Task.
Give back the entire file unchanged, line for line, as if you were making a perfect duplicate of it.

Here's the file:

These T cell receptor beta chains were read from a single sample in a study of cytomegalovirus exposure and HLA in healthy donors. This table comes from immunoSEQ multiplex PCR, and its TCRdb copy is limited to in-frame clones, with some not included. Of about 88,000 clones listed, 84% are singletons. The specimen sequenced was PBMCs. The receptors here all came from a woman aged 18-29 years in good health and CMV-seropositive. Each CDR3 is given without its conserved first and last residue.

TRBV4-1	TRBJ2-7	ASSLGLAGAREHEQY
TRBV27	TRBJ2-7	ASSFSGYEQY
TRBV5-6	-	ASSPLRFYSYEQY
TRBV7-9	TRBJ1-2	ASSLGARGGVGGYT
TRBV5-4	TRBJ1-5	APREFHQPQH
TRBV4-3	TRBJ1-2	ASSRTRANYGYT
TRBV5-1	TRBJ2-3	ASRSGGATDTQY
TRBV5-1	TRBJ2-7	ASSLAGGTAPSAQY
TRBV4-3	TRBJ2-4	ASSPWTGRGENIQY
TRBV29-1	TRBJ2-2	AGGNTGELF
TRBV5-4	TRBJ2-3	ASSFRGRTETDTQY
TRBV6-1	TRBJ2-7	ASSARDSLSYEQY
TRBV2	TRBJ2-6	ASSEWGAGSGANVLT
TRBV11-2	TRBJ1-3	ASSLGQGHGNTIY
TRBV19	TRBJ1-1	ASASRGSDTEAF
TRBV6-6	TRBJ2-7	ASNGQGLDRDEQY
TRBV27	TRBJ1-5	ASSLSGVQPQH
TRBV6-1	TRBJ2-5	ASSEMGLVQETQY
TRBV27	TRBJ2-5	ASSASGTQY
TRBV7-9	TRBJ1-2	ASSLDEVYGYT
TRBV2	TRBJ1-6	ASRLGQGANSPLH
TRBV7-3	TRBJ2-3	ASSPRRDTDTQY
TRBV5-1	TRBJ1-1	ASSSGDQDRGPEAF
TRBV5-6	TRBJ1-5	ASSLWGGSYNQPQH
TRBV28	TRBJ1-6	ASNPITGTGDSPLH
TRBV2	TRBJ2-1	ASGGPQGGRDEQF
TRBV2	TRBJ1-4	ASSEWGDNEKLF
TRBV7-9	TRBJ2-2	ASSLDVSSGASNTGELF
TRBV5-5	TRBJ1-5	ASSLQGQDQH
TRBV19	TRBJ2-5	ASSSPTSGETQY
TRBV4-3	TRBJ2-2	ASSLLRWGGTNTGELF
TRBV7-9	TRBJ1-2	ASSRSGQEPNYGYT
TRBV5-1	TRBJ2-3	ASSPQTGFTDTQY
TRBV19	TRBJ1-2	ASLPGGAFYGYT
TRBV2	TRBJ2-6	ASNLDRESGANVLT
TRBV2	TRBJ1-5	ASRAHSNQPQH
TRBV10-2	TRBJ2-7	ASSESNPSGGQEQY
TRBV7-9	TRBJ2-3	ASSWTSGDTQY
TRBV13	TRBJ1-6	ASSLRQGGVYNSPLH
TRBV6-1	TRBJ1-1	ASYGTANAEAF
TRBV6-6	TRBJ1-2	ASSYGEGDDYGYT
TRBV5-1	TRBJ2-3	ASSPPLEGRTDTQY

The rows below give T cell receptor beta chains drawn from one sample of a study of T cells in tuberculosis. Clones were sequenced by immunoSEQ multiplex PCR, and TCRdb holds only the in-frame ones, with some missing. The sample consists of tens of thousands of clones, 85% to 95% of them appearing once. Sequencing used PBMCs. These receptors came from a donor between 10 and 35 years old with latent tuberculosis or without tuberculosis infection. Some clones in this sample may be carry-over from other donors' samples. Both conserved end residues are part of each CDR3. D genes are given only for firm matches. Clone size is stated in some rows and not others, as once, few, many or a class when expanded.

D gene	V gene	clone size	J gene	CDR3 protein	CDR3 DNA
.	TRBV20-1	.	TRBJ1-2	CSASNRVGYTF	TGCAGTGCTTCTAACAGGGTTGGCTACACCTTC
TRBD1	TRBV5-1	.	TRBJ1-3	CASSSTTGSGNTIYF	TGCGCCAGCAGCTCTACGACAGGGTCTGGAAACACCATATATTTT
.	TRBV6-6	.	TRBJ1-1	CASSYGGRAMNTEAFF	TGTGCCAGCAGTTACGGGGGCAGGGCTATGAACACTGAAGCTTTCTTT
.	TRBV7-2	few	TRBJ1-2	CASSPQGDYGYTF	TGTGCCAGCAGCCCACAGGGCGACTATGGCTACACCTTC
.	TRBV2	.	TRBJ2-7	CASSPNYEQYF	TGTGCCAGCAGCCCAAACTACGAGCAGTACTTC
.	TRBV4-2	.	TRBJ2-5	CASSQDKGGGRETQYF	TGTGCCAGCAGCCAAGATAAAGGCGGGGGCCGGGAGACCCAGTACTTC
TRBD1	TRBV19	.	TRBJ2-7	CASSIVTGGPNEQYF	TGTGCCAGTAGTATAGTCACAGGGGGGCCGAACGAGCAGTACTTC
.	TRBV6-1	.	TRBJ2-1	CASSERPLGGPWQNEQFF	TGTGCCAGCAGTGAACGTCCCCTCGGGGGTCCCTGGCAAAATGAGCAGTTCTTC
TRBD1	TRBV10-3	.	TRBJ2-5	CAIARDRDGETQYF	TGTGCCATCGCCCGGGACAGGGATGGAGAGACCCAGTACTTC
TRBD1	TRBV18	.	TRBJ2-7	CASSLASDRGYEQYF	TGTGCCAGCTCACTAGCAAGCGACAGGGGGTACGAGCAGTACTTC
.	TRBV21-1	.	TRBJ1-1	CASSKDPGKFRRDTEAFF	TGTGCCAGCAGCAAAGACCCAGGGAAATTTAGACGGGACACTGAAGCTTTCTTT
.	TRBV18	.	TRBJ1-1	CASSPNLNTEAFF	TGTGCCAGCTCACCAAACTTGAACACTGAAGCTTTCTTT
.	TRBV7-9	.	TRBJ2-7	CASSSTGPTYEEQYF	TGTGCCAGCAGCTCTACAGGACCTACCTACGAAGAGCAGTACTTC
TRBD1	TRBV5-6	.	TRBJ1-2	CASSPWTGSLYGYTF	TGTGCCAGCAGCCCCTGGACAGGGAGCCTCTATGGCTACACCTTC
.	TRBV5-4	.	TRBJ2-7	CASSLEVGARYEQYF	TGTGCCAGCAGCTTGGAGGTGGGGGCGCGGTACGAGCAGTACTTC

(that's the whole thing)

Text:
These T cell receptor beta chains were read from a single sample in a study of cytomegalovirus exposure and HLA in healthy donors. This table comes from immunoSEQ multiplex PCR, and its TCRdb copy is limited to in-frame clones, with some not included. Of about 88,000 clones listed, 84% are singletons. The specimen sequenced was PBMCs. The receptors here all came from a woman aged 18-29 years in good health and CMV-seropositive. Each CDR3 is given without its conserved first and last residue.

TRBV4-1	TRBJ2-7	ASSLGLAGAREHEQY
TRBV27	TRBJ2-7	ASSFSGYEQY
TRBV5-6	-	ASSPLRFYSYEQY
TRBV7-9	TRBJ1-2	ASSLGARGGVGGYT
TRBV5-4	TRBJ1-5	APREFHQPQH
TRBV4-3	TRBJ1-2	ASSRTRANYGYT
TRBV5-1	TRBJ2-3	ASRSGGATDTQY
TRBV5-1	TRBJ2-7	ASSLAGGTAPSAQY
TRBV4-3	TRBJ2-4	ASSPWTGRGENIQY
TRBV29-1	TRBJ2-2	AGGNTGELF
TRBV5-4	TRBJ2-3	ASSFRGRTETDTQY
TRBV6-1	TRBJ2-7	ASSARDSLSYEQY
TRBV2	TRBJ2-6	ASSEWGAGSGANVLT
TRBV11-2	TRBJ1-3	ASSLGQGHGNTIY
TRBV19	TRBJ1-1	ASASRGSDTEAF
TRBV6-6	TRBJ2-7	ASNGQGLDRDEQY
TRBV27	TRBJ1-5	ASSLSGVQPQH
TRBV6-1	TRBJ2-5	ASSEMGLVQETQY
TRBV27	TRBJ2-5	ASSASGTQY
TRBV7-9	TRBJ1-2	ASSLDEVYGYT
TRBV2	TRBJ1-6	ASRLGQGANSPLH
TRBV7-3	TRBJ2-3	ASSPRRDTDTQY
TRBV5-1	TRBJ1-1	ASSSGDQDRGPEAF
TRBV5-6	TRBJ1-5	ASSLWGGSYNQPQH
TRBV28	TRBJ1-6	ASNPITGTGDSPLH
TRBV2	TRBJ2-1	ASGGPQGGRDEQF
TRBV2	TRBJ1-4	ASSEWGDNEKLF
TRBV7-9	TRBJ2-2	ASSLDVSSGASNTGELF
TRBV5-5	TRBJ1-5	ASSLQGQDQH
TRBV19	TRBJ2-5	ASSSPTSGETQY
TRBV4-3	TRBJ2-2	ASSLLRWGGTNTGELF
TRBV7-9	TRBJ1-2	ASSRSGQEPNYGYT
TRBV5-1	TRBJ2-3	ASSPQTGFTDTQY
TRBV19	TRBJ1-2	ASLPGGAFYGYT
TRBV2	TRBJ2-6	ASNLDRESGANVLT
TRBV2	TRBJ1-5	ASRAHSNQPQH
TRBV10-2	TRBJ2-7	ASSESNPSGGQEQY
TRBV7-9	TRBJ2-3	ASSWTSGDTQY
TRBV13	TRBJ1-6	ASSLRQGGVYNSPLH
TRBV6-1	TRBJ1-1	ASYGTANAEAF
TRBV6-6	TRBJ1-2	ASSYGEGDDYGYT
TRBV5-1	TRBJ2-3	ASSPPLEGRTDTQY

The rows below give T cell receptor beta chains drawn from one sample of a study of T cells in tuberculosis. Clones were sequenced by immunoSEQ multiplex PCR, and TCRdb holds only the in-frame ones, with some missing. The sample consists of tens of thousands of clones, 85% to 95% of them appearing once. Sequencing used PBMCs. These receptors came from a donor between 10 and 35 years old with latent tuberculosis or without tuberculosis infection. Some clones in this sample may be carry-over from other donors' samples. Both conserved end residues are part of each CDR3. D genes are given only for firm matches. Clone size is stated in some rows and not others, as once, few, many or a class when expanded.

D gene	V gene	clone size	J gene	CDR3 protein	CDR3 DNA
.	TRBV20-1	.	TRBJ1-2	CSASNRVGYTF	TGCAGTGCTTCTAACAGGGTTGGCTACACCTTC
TRBD1	TRBV5-1	.	TRBJ1-3	CASSSTTGSGNTIYF	TGCGCCAGCAGCTCTACGACAGGGTCTGGAAACACCATATATTTT
.	TRBV6-6	.	TRBJ1-1	CASSYGGRAMNTEAFF	TGTGCCAGCAGTTACGGGGGCAGGGCTATGAACACTGAAGCTTTCTTT
.	TRBV7-2	few	TRBJ1-2	CASSPQGDYGYTF	TGTGCCAGCAGCCCACAGGGCGACTATGGCTACACCTTC
.	TRBV2	.	TRBJ2-7	CASSPNYEQYF	TGTGCCAGCAGCCCAAACTACGAGCAGTACTTC
.	TRBV4-2	.	TRBJ2-5	CASSQDKGGGRETQYF	TGTGCCAGCAGCCAAGATAAAGGCGGGGGCCGGGAGACCCAGTACTTC
TRBD1	TRBV19	.	TRBJ2-7	CASSIVTGGPNEQYF	TGTGCCAGTAGTATAGTCACAGGGGGGCCGAACGAGCAGTACTTC
.	TRBV6-1	.	TRBJ2-1	CASSERPLGGPWQNEQFF	TGTGCCAGCAGTGAACGTCCCCTCGGGGGTCCCTGGCAAAATGAGCAGTTCTTC
TRBD1	TRBV10-3	.	TRBJ2-5	CAIARDRDGETQYF	TGTGCCATCGCCCGGGACAGGGATGGAGAGACCCAGTACTTC
TRBD1	TRBV18	.	TRBJ2-7	CASSLASDRGYEQYF	TGTGCCAGCTCACTAGCAAGCGACAGGGGGTACGAGCAGTACTTC
.	TRBV21-1	.	TRBJ1-1	CASSKDPGKFRRDTEAFF	TGTGCCAGCAGCAAAGACCCAGGGAAATTTAGACGGGACACTGAAGCTTTCTTT
.	TRBV18	.	TRBJ1-1	CASSPNLNTEAFF	TGTGCCAGCTCACCAAACTTGAACACTGAAGCTTTCTTT
.	TRBV7-9	.	TRBJ2-7	CASSSTGPTYEEQYF	TGTGCCAGCAGCTCTACAGGACCTACCTACGAAGAGCAGTACTTC
TRBD1	TRBV5-6	.	TRBJ1-2	CASSPWTGSLYGYTF	TGTGCCAGCAGCCCCTGGACAGGGAGCCTCTATGGCTACACCTTC
.	TRBV5-4	.	TRBJ2-7	CASSLEVGARYEQYF	TGTGCCAGCAGCTTGGAGGTGGGGGCGCGGTACGAGCAGTACTTC